OSCC, the most frequent tumour of oral cavity, [1] and the sixth most common cancer globally that accounts for approximately 5 per cent of all malignant tumours worldwide [2], [3]. The statistical analysis by the International Agency for Research on Cancer (IARC) indicated that the lip and oral cavity is the tenth most common tumour site in the human [4]. Smokeless tobacco products and betel quid with or without tobacco are the major risk factors for oral cavity cancer in Taiwan, India, and other neighboring countries [5][7]. In Northeast India, incidence of tobacco related oral cancers is about 33% [8]. Smoking, alcohol use, smokeless tobacco products, and HPV (Human papilloma virus) infections are the major risk factors for oral cavity cancer, with smoking and alcohol having synergistic effects [9], [10].

The development of carcinogenesis due to environment-gene interaction has been well illustrated by phase I and phase II enzymes that are involved in the metabolism of carcinogens. The phase I enzymes are CYPs (Cytochrome P450) that are involved in activating the environmental procarcinogens adding or exposing their functional groups whereas phase II enzyme like GST (Glutathione S-transferase) are involved in detoxication of the activated metabolites of the carcinogens [11]. Tobacco smoke is a complex mixture of carcinogenic compounds, and smokeless tobacco is rich in nitrosamines. Furthermore, the concomitant use of betel quid leads to 50-fold increase in reactive oxygen species generation (ROS) [12], [13]. A structural deletion in these genes represents a null genotype and has been associated with an increased risk to oral cancer [14].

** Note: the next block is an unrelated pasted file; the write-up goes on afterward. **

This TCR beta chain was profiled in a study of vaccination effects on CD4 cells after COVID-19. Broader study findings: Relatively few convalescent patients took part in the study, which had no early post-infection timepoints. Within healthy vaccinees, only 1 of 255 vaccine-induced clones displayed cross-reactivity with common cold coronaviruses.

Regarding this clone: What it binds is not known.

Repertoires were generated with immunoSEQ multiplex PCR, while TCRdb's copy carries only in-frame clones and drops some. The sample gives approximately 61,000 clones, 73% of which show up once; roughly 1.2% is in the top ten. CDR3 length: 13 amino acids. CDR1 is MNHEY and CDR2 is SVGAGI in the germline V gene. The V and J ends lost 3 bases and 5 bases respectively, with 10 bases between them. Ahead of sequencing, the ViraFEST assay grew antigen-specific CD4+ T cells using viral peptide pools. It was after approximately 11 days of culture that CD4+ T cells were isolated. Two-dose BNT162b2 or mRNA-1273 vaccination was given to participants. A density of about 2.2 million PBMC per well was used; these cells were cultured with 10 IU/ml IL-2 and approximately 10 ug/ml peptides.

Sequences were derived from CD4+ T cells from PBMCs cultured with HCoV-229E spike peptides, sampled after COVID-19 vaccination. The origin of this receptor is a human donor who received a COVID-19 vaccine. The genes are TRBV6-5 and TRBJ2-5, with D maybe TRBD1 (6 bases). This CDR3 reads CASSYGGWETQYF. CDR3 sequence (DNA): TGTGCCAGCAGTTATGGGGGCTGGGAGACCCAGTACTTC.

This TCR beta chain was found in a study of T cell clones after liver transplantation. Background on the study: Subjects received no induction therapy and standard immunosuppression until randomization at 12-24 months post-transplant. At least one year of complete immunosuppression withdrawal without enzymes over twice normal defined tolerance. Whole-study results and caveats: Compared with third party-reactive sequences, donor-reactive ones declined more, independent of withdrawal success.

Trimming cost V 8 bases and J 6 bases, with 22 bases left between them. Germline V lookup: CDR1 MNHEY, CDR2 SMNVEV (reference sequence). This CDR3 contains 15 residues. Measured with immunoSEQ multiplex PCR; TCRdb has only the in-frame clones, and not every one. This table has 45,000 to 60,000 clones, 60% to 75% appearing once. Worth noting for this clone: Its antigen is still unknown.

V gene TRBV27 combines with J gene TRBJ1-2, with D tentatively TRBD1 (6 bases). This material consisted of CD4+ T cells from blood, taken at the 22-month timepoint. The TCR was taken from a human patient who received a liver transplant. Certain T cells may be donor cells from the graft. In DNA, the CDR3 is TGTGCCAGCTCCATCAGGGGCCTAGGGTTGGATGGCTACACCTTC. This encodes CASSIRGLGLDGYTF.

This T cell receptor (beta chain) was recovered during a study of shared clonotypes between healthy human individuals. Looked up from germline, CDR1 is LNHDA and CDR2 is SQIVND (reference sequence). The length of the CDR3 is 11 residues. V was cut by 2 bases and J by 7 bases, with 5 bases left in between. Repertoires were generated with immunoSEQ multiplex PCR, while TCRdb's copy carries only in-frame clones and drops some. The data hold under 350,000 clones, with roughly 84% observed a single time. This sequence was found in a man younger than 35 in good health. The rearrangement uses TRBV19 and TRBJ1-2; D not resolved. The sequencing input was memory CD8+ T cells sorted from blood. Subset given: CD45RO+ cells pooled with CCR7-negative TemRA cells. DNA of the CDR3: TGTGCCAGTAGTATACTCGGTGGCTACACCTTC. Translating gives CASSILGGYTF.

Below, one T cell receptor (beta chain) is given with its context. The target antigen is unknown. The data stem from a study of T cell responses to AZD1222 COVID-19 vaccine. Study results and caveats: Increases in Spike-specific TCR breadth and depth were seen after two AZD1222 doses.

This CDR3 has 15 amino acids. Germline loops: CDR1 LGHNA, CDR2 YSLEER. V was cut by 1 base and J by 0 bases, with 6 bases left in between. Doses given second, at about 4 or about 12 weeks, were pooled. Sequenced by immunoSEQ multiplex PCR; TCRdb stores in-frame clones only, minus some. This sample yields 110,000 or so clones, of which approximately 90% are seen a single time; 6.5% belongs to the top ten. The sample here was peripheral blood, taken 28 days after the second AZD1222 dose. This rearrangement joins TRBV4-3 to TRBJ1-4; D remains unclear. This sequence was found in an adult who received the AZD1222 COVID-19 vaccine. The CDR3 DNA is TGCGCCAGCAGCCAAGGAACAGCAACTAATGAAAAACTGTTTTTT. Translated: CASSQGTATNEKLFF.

Mitochondrial defects have long been suspected to play an important role in the development and progression of cancer [15], [16]. Mitochondrial respiratory activity is associated with the generation of ROS. The mitochondrial genome is susceptible to ROS and other types of genotoxic damage due to lack of protective histones and its limited mtDNA repair capabilities. The mtDNA copy number per cell is maintained within a constant range to meet the energy requirement of the cell to sustain normal physiological functions. It varies significantly among the population from 1000 to 10,000 per cell [17] and also significantly varies by cell type. It is likely that the variations in the copy number of mitochondria reflect the net results of gene–environmental interactions between unknown hereditary factors and the levels of oxidative stress (an imbalance between ROS production and the antioxidant capacity), caused by a variety of endogenous and exogenous factors, such as, hormones, age, dietary and environmental oxidants/antioxidants, and reaction to oxidative damage, all of which are thought to be risk factors for various types of cancer development [18][20].